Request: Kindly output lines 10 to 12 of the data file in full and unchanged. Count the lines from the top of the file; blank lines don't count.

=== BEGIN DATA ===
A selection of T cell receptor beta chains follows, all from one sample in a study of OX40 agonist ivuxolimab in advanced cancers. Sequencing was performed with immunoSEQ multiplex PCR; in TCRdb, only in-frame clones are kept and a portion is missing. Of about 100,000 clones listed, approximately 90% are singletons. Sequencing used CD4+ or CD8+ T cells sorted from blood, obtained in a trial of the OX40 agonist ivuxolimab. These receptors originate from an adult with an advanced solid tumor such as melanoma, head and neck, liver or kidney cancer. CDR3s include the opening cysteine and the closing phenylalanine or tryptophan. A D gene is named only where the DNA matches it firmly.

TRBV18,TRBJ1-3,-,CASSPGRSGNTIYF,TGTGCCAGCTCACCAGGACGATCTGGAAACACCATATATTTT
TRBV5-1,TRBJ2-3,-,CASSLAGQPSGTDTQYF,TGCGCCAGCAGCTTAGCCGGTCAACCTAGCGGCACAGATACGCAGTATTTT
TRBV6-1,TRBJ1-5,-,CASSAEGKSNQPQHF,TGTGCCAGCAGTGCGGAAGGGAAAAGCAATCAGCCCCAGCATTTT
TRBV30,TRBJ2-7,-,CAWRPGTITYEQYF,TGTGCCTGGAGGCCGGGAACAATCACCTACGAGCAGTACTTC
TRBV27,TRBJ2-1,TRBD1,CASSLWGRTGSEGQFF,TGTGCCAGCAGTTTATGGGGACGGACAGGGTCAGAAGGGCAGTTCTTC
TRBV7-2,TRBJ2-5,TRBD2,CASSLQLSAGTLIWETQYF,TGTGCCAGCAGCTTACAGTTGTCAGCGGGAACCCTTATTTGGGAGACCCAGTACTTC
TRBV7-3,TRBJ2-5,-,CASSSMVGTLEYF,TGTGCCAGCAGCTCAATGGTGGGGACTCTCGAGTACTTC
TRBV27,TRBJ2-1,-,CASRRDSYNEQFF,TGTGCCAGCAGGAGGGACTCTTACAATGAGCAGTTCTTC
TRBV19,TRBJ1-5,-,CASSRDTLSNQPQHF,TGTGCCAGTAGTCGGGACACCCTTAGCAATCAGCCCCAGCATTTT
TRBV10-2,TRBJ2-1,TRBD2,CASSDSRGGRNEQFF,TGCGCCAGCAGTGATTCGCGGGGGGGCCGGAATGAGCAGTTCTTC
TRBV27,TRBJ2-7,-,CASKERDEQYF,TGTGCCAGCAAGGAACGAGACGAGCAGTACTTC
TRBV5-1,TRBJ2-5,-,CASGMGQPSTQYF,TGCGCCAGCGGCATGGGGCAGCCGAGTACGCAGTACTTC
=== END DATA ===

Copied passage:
TRBV19,TRBJ1-5,-,CASSRDTLSNQPQHF,TGTGCCAGTAGTCGGGACACCCTTAGCAATCAGCCCCAGCATTTT
TRBV10-2,TRBJ2-1,TRBD2,CASSDSRGGRNEQFF,TGCGCCAGCAGTGATTCGCGGGGGGGCCGGAATGAGCAGTTCTTC
TRBV27,TRBJ2-7,-,CASKERDEQYF,TGTGCCAGCAAGGAACGAGACGAGCAGTACTTC